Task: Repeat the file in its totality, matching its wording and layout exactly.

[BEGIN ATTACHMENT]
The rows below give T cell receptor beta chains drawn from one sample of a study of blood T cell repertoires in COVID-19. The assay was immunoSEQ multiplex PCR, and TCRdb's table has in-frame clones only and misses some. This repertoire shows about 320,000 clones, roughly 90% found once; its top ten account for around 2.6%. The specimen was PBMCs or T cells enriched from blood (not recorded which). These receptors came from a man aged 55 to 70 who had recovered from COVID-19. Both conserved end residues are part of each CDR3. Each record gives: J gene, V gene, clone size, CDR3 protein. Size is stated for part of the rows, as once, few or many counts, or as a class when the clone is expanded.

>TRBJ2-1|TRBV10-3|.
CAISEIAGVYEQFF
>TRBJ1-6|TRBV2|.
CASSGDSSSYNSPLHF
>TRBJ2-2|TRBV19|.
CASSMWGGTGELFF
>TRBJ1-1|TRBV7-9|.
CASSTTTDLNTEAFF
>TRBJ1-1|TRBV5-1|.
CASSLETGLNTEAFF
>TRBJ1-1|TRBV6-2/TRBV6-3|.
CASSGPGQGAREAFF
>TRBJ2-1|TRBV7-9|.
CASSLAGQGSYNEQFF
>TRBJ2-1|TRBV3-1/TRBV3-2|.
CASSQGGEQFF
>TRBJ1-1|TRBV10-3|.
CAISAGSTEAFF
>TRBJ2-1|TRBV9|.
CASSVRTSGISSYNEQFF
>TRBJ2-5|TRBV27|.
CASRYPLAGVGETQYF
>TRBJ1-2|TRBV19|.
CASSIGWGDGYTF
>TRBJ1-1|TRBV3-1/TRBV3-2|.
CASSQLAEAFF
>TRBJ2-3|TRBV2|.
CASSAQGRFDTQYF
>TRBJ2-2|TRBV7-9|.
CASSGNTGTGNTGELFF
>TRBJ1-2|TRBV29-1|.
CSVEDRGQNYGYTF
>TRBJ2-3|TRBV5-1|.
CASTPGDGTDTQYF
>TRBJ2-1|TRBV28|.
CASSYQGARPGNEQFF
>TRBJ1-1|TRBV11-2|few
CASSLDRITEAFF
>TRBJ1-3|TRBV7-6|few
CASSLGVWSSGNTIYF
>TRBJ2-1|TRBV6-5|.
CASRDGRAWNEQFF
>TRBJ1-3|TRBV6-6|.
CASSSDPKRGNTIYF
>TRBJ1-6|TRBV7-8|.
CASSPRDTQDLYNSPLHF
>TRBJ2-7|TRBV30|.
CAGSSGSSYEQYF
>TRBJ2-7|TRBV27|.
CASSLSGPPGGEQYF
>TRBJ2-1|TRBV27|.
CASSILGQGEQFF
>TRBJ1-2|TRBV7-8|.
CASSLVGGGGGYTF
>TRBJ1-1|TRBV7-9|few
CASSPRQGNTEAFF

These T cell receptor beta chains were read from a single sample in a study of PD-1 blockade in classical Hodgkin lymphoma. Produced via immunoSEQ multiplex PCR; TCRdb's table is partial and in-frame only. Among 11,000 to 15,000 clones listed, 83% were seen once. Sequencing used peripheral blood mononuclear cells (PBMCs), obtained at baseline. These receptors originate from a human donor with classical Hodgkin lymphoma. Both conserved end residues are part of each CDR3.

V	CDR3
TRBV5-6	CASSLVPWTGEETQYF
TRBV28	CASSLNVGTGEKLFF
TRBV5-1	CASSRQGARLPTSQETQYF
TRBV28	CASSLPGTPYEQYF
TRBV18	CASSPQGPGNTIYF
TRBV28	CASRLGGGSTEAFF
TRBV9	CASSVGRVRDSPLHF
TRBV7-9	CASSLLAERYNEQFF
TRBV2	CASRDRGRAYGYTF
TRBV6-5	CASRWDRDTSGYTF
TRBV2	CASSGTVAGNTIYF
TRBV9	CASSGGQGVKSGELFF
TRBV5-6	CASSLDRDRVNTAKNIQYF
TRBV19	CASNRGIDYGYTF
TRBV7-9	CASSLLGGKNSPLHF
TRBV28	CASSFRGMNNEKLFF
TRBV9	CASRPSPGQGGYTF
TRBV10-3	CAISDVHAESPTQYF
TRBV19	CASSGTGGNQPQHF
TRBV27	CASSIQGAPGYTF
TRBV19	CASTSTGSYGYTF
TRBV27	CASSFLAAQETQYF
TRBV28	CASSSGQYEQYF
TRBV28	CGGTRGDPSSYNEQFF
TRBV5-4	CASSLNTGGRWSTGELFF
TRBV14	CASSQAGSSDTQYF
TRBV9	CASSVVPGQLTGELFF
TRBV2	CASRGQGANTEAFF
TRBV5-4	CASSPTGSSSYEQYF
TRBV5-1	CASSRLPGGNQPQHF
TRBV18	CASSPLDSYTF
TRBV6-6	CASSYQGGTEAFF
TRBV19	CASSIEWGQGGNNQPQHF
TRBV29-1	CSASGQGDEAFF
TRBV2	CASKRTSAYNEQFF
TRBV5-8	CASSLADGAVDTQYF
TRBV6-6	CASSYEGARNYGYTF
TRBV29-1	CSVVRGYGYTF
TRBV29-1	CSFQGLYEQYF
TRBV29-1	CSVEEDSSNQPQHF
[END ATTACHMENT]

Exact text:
The rows below give T cell receptor beta chains drawn from one sample of a study of blood T cell repertoires in COVID-19. The assay was immunoSEQ multiplex PCR, and TCRdb's table has in-frame clones only and misses some. This repertoire shows about 320,000 clones, roughly 90% found once; its top ten account for around 2.6%. The specimen was PBMCs or T cells enriched from blood (not recorded which). These receptors came from a man aged 55 to 70 who had recovered from COVID-19. Both conserved end residues are part of each CDR3. Each record gives: J gene, V gene, clone size, CDR3 protein. Size is stated for part of the rows, as once, few or many counts, or as a class when the clone is expanded.

>TRBJ2-1|TRBV10-3|.
CAISEIAGVYEQFF
>TRBJ1-6|TRBV2|.
CASSGDSSSYNSPLHF
>TRBJ2-2|TRBV19|.
CASSMWGGTGELFF
>TRBJ1-1|TRBV7-9|.
CASSTTTDLNTEAFF
>TRBJ1-1|TRBV5-1|.
CASSLETGLNTEAFF
>TRBJ1-1|TRBV6-2/TRBV6-3|.
CASSGPGQGAREAFF
>TRBJ2-1|TRBV7-9|.
CASSLAGQGSYNEQFF
>TRBJ2-1|TRBV3-1/TRBV3-2|.
CASSQGGEQFF
>TRBJ1-1|TRBV10-3|.
CAISAGSTEAFF
>TRBJ2-1|TRBV9|.
CASSVRTSGISSYNEQFF
>TRBJ2-5|TRBV27|.
CASRYPLAGVGETQYF
>TRBJ1-2|TRBV19|.
CASSIGWGDGYTF
>TRBJ1-1|TRBV3-1/TRBV3-2|.
CASSQLAEAFF
>TRBJ2-3|TRBV2|.
CASSAQGRFDTQYF
>TRBJ2-2|TRBV7-9|.
CASSGNTGTGNTGELFF
>TRBJ1-2|TRBV29-1|.
CSVEDRGQNYGYTF
>TRBJ2-3|TRBV5-1|.
CASTPGDGTDTQYF
>TRBJ2-1|TRBV28|.
CASSYQGARPGNEQFF
>TRBJ1-1|TRBV11-2|few
CASSLDRITEAFF
>TRBJ1-3|TRBV7-6|few
CASSLGVWSSGNTIYF
>TRBJ2-1|TRBV6-5|.
CASRDGRAWNEQFF
>TRBJ1-3|TRBV6-6|.
CASSSDPKRGNTIYF
>TRBJ1-6|TRBV7-8|.
CASSPRDTQDLYNSPLHF
>TRBJ2-7|TRBV30|.
CAGSSGSSYEQYF
>TRBJ2-7|TRBV27|.
CASSLSGPPGGEQYF
>TRBJ2-1|TRBV27|.
CASSILGQGEQFF
>TRBJ1-2|TRBV7-8|.
CASSLVGGGGGYTF
>TRBJ1-1|TRBV7-9|few
CASSPRQGNTEAFF

These T cell receptor beta chains were read from a single sample in a study of PD-1 blockade in classical Hodgkin lymphoma. Produced via immunoSEQ multiplex PCR; TCRdb's table is partial and in-frame only. Among 11,000 to 15,000 clones listed, 83% were seen once. Sequencing used peripheral blood mononuclear cells (PBMCs), obtained at baseline. These receptors originate from a human donor with classical Hodgkin lymphoma. Both conserved end residues are part of each CDR3.

V	CDR3
TRBV5-6	CASSLVPWTGEETQYF
TRBV28	CASSLNVGTGEKLFF
TRBV5-1	CASSRQGARLPTSQETQYF
TRBV28	CASSLPGTPYEQYF
TRBV18	CASSPQGPGNTIYF
TRBV28	CASRLGGGSTEAFF
TRBV9	CASSVGRVRDSPLHF
TRBV7-9	CASSLLAERYNEQFF
TRBV2	CASRDRGRAYGYTF
TRBV6-5	CASRWDRDTSGYTF
TRBV2	CASSGTVAGNTIYF
TRBV9	CASSGGQGVKSGELFF
TRBV5-6	CASSLDRDRVNTAKNIQYF
TRBV19	CASNRGIDYGYTF
TRBV7-9	CASSLLGGKNSPLHF
TRBV28	CASSFRGMNNEKLFF
TRBV9	CASRPSPGQGGYTF
TRBV10-3	CAISDVHAESPTQYF
TRBV19	CASSGTGGNQPQHF
TRBV27	CASSIQGAPGYTF
TRBV19	CASTSTGSYGYTF
TRBV27	CASSFLAAQETQYF
TRBV28	CASSSGQYEQYF
TRBV28	CGGTRGDPSSYNEQFF
TRBV5-4	CASSLNTGGRWSTGELFF
TRBV14	CASSQAGSSDTQYF
TRBV9	CASSVVPGQLTGELFF
TRBV2	CASRGQGANTEAFF
TRBV5-4	CASSPTGSSSYEQYF
TRBV5-1	CASSRLPGGNQPQHF
TRBV18	CASSPLDSYTF
TRBV6-6	CASSYQGGTEAFF
TRBV19	CASSIEWGQGGNNQPQHF
TRBV29-1	CSASGQGDEAFF
TRBV2	CASKRTSAYNEQFF
TRBV5-8	CASSLADGAVDTQYF
TRBV6-6	CASSYEGARNYGYTF
TRBV29-1	CSVVRGYGYTF
TRBV29-1	CSFQGLYEQYF
TRBV29-1	CSVEEDSSNQPQHF